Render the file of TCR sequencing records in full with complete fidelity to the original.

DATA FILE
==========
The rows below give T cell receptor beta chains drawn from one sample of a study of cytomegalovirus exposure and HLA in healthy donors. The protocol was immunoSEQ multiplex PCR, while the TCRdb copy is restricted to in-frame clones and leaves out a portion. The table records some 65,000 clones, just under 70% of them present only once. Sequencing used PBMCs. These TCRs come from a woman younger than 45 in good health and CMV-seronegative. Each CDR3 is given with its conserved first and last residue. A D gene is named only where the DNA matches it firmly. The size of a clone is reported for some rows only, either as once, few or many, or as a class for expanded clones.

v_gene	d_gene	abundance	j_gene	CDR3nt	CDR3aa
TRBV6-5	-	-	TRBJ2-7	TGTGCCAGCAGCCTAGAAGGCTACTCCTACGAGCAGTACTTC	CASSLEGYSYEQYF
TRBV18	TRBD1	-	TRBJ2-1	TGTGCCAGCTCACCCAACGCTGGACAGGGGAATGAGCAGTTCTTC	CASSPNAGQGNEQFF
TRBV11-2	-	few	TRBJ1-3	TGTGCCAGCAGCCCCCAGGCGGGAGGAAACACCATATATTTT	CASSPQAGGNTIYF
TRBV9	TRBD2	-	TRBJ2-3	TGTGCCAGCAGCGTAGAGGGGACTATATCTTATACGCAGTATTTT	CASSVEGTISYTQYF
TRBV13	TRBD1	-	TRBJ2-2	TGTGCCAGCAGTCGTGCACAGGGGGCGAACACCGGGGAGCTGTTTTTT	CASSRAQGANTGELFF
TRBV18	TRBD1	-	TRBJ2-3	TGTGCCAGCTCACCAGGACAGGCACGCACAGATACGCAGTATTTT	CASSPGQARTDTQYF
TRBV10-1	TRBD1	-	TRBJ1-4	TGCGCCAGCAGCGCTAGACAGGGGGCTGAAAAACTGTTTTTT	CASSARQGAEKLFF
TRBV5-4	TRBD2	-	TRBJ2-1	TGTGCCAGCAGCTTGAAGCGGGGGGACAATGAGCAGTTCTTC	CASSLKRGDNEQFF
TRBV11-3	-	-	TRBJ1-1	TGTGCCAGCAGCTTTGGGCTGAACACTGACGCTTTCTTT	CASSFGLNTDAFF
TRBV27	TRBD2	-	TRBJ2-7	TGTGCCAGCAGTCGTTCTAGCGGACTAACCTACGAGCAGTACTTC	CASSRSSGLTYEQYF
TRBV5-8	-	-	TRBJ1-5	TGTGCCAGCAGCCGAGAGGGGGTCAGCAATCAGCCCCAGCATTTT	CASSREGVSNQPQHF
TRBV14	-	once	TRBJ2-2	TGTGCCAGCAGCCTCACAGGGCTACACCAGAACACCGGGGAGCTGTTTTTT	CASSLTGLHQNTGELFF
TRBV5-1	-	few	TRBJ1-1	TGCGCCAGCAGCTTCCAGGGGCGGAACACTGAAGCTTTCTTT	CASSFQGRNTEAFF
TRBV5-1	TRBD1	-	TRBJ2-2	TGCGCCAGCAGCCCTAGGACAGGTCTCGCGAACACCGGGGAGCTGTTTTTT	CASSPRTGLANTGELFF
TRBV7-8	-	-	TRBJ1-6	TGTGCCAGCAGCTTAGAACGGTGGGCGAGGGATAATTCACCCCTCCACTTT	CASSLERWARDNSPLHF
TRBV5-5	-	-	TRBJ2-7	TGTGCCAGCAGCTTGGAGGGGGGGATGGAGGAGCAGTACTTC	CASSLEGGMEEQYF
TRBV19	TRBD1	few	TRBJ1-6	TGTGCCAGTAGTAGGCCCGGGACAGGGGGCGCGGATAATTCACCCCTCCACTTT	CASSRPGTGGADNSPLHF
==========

The rows below give T cell receptor beta chains drawn from one sample of a study of cytomegalovirus exposure and HLA in healthy donors. The protocol was immunoSEQ multiplex PCR, while the TCRdb copy is restricted to in-frame clones and leaves out a portion. The table records some 65,000 clones, just under 70% of them present only once. Sequencing used PBMCs. These TCRs come from a woman younger than 45 in good health and CMV-seronegative. Each CDR3 is given with its conserved first and last residue. A D gene is named only where the DNA matches it firmly. The size of a clone is reported for some rows only, either as once, few or many, or as a class for expanded clones.

v_gene	d_gene	abundance	j_gene	CDR3nt	CDR3aa
TRBV6-5	-	-	TRBJ2-7	TGTGCCAGCAGCCTAGAAGGCTACTCCTACGAGCAGTACTTC	CASSLEGYSYEQYF
TRBV18	TRBD1	-	TRBJ2-1	TGTGCCAGCTCACCCAACGCTGGACAGGGGAATGAGCAGTTCTTC	CASSPNAGQGNEQFF
TRBV11-2	-	few	TRBJ1-3	TGTGCCAGCAGCCCCCAGGCGGGAGGAAACACCATATATTTT	CASSPQAGGNTIYF
TRBV9	TRBD2	-	TRBJ2-3	TGTGCCAGCAGCGTAGAGGGGACTATATCTTATACGCAGTATTTT	CASSVEGTISYTQYF
TRBV13	TRBD1	-	TRBJ2-2	TGTGCCAGCAGTCGTGCACAGGGGGCGAACACCGGGGAGCTGTTTTTT	CASSRAQGANTGELFF
TRBV18	TRBD1	-	TRBJ2-3	TGTGCCAGCTCACCAGGACAGGCACGCACAGATACGCAGTATTTT	CASSPGQARTDTQYF
TRBV10-1	TRBD1	-	TRBJ1-4	TGCGCCAGCAGCGCTAGACAGGGGGCTGAAAAACTGTTTTTT	CASSARQGAEKLFF
TRBV5-4	TRBD2	-	TRBJ2-1	TGTGCCAGCAGCTTGAAGCGGGGGGACAATGAGCAGTTCTTC	CASSLKRGDNEQFF
TRBV11-3	-	-	TRBJ1-1	TGTGCCAGCAGCTTTGGGCTGAACACTGACGCTTTCTTT	CASSFGLNTDAFF
TRBV27	TRBD2	-	TRBJ2-7	TGTGCCAGCAGTCGTTCTAGCGGACTAACCTACGAGCAGTACTTC	CASSRSSGLTYEQYF
TRBV5-8	-	-	TRBJ1-5	TGTGCCAGCAGCCGAGAGGGGGTCAGCAATCAGCCCCAGCATTTT	CASSREGVSNQPQHF
TRBV14	-	once	TRBJ2-2	TGTGCCAGCAGCCTCACAGGGCTACACCAGAACACCGGGGAGCTGTTTTTT	CASSLTGLHQNTGELFF
TRBV5-1	-	few	TRBJ1-1	TGCGCCAGCAGCTTCCAGGGGCGGAACACTGAAGCTTTCTTT	CASSFQGRNTEAFF
TRBV5-1	TRBD1	-	TRBJ2-2	TGCGCCAGCAGCCCTAGGACAGGTCTCGCGAACACCGGGGAGCTGTTTTTT	CASSPRTGLANTGELFF
TRBV7-8	-	-	TRBJ1-6	TGTGCCAGCAGCTTAGAACGGTGGGCGAGGGATAATTCACCCCTCCACTTT	CASSLERWARDNSPLHF
TRBV5-5	-	-	TRBJ2-7	TGTGCCAGCAGCTTGGAGGGGGGGATGGAGGAGCAGTACTTC	CASSLEGGMEEQYF
TRBV19	TRBD1	few	TRBJ1-6	TGTGCCAGTAGTAGGCCCGGGACAGGGGGCGCGGATAATTCACCCCTCCACTTT	CASSRPGTGGADNSPLHF